What have been your proudest moments since taking up your leadership role with these organisations?

  • Establishing f3 in 1999 – a social enterprise comprising 17 members, driving innovation in local food systems and sustainable food chains
  • Co-creating the Sustainable Business Review in 2015 – a tool for Welsh Government to help food businesses understand and check their contribution to sustainable development
  • Co-founding RCMA Social Enterprise in 2001 – the community business that runs the farmers markets in Cardiff – and helping take this to a profitable model
  • Co-founding Riverside Market Garden in 2010 – a community business on a 5-acre plot growing organic vegetables – and recently handing this over to a worker’s co-operative to run
  • Acting as Trustee and Treasurer for the Crystal Group charity since 2005 – running a retreat centre near Abergavenny, and helping take this to a sustainable model
  • Establishing Mindful Work in 2017 – an ethical business with a mission to help one million people gain simple mindfulness tools to meet stress at work (about 750 helped to date)

What have been the most helpful things you have learnt from these times and from working with your colleagues? Probably the key learning from this has been to appreciate that good leadership means being clear about values, selfless, patient with others, and always innovating and inspiring. But above all, the value of collaboration has been my main lesson. Listening is probably the key skill needed.

It’s also critical in my view to be humble about what I don’t know, and to encourage employees to develop their skills so they become better than me and self-sufficient – at which point I can move on.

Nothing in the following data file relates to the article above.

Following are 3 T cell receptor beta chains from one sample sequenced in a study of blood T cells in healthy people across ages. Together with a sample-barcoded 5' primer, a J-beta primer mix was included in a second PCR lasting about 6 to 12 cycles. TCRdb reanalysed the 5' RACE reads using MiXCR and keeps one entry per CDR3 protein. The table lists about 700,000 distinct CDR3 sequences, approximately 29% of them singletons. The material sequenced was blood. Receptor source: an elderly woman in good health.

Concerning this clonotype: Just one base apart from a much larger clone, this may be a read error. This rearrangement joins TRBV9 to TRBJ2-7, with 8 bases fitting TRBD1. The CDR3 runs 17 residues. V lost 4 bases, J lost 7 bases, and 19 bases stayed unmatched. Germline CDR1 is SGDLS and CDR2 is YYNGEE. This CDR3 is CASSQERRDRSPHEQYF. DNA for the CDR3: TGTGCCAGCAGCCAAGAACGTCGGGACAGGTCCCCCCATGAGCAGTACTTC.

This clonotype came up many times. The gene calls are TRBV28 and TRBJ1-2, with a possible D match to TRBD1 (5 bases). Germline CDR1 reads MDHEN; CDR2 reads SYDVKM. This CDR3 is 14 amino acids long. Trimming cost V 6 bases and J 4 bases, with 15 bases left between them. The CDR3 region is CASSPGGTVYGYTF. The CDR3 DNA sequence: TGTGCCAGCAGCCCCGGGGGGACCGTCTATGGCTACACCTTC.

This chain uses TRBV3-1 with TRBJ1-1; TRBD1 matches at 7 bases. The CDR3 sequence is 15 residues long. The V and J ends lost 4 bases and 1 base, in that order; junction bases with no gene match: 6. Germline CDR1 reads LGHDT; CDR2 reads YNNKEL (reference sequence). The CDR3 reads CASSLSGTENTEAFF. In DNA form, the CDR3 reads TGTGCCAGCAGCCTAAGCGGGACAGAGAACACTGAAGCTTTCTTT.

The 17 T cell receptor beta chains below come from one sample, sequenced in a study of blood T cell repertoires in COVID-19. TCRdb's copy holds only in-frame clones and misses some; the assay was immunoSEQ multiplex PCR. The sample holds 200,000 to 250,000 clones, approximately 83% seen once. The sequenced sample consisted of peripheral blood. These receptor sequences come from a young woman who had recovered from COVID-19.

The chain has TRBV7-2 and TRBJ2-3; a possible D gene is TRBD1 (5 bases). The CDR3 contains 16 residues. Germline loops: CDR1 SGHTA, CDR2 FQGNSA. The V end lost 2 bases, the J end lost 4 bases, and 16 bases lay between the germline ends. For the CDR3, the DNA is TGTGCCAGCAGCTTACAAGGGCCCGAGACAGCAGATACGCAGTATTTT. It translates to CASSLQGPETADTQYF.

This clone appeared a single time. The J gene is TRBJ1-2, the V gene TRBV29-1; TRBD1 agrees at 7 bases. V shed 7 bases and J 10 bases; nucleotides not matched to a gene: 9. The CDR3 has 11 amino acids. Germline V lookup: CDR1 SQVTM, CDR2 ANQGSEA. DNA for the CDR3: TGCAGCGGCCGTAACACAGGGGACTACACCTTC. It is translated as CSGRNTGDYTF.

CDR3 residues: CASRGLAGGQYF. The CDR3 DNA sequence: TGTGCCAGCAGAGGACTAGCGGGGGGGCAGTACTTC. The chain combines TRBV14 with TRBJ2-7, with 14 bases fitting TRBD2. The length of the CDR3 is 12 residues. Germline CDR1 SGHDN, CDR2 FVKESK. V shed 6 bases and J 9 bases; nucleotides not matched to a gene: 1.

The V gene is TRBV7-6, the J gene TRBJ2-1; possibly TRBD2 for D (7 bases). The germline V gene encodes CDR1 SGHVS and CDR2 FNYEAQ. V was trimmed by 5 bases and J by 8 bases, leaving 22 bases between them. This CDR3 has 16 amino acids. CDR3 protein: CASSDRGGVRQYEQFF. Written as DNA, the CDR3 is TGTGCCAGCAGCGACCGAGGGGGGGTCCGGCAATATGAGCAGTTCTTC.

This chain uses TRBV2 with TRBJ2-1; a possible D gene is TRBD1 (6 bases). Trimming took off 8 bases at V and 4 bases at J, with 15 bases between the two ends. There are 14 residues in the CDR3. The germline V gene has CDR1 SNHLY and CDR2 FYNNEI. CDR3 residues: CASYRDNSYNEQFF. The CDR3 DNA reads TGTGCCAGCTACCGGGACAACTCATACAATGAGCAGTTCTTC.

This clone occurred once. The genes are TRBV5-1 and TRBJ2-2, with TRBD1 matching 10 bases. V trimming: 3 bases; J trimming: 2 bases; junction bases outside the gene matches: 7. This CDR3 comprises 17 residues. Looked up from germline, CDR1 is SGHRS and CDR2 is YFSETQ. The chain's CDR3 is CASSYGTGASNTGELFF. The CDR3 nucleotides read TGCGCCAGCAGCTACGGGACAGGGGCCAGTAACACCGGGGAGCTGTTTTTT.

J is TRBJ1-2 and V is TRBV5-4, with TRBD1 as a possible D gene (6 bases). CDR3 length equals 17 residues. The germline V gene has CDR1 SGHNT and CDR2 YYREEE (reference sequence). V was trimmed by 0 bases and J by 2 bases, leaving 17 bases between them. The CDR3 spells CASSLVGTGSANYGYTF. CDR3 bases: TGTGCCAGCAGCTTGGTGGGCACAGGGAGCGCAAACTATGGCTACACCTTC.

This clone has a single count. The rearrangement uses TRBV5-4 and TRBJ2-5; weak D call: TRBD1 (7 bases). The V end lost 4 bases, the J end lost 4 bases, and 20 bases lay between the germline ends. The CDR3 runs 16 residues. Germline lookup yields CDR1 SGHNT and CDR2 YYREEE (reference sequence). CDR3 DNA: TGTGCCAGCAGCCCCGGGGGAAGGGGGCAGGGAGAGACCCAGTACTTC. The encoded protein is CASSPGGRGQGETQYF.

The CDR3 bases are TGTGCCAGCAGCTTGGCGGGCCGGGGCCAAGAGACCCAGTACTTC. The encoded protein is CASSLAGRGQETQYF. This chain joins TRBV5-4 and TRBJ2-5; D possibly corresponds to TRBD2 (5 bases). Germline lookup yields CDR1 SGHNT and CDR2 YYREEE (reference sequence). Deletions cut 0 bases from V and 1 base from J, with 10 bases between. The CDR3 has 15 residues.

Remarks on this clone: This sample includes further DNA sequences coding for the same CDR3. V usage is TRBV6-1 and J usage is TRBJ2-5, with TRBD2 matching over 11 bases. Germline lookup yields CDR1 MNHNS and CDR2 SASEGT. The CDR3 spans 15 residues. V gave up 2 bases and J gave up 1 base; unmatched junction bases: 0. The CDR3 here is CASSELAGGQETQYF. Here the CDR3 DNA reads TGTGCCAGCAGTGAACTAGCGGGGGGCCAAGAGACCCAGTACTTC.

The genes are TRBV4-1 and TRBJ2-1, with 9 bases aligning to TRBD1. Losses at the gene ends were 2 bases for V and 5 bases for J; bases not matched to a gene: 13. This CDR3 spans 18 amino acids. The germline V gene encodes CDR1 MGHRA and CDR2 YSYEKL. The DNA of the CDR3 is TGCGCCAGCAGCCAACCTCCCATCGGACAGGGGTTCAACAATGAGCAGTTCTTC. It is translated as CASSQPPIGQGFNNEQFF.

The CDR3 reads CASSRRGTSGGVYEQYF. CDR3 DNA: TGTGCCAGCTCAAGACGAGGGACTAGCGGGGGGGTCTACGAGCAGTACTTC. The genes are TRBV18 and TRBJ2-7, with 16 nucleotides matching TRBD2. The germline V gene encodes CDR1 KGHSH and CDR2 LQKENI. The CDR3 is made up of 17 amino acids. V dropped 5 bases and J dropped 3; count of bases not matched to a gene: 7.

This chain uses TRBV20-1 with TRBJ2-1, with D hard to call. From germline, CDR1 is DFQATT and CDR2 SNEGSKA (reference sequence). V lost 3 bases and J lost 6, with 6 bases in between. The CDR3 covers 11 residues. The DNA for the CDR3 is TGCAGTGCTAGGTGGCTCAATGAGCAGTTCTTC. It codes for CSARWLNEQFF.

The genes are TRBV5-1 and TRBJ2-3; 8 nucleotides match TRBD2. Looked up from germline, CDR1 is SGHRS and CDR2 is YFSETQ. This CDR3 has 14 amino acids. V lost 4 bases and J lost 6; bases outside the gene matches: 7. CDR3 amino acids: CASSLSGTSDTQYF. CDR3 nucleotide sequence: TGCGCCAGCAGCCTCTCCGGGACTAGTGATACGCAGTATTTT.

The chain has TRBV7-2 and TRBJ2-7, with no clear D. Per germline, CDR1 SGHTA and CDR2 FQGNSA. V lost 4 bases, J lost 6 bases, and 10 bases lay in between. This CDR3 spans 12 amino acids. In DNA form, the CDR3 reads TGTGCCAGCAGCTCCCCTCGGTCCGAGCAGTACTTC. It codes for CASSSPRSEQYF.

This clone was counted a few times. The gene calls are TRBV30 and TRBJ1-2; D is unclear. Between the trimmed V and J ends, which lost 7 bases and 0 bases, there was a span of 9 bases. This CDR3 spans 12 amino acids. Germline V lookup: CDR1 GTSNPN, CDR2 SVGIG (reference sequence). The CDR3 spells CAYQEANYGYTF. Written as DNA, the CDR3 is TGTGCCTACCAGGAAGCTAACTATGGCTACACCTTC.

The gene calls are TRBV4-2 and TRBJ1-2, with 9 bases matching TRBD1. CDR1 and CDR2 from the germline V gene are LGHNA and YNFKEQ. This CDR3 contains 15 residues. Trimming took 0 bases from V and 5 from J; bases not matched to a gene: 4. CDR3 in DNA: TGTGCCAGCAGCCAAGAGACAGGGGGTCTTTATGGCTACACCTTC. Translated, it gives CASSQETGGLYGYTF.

Tell us about a time or two when you have had to display courage in your leadership role

  1. Negotiating the withdrawal from one social enterprise of a board member, who had acted in such a way that he had to leave. I did this without blame or anger and kept a cool head.
  2. Knowing when to leave the Board, when I feel my role is done – rather than holding on to power.
  3. Facilitating a conflict situation where an employee had a grievance and helping find an equitable solution.

What do you think are the biggest leadership issues facing us in Wales in 2019?
In the social enterprise sector, especially in care, health and environment, the impact of austerity and Brexit has been significant. This has forced many organisations to restructure, cut staffing, and balance social impact against budgets, whilst the challenges persist.

Leaders need to be patient, stay true to their values, and above all keep talking to everyone with honesty and humility. They need to keep innovating, be creative and always reframe problems as a way to generate new solutions – which often requires innovative collaboration.

Which other leaders in Wales do you admire and why?
I love the work of Kevin Morgan, Professor of Governance and Development in Cardiff University’s School of Geography and Planning. He has always inspired people to think radically about key sustainability issues such as children’s nutrition.

I also admire Rhodri Thomas, the Principal Sustainability Consultant at Cynnal Cymru. His modest and friendly approach is a winner at motivating individuals and companies to think with a wide perspective.

What is one word that sums up leadership for you?
One word is a tough challenge so here’s one that is always critical:  listening.

 

Vicki Roskams, Engagement Leader, Enbarr Enterprises Limited and Enbarr Foundation CIC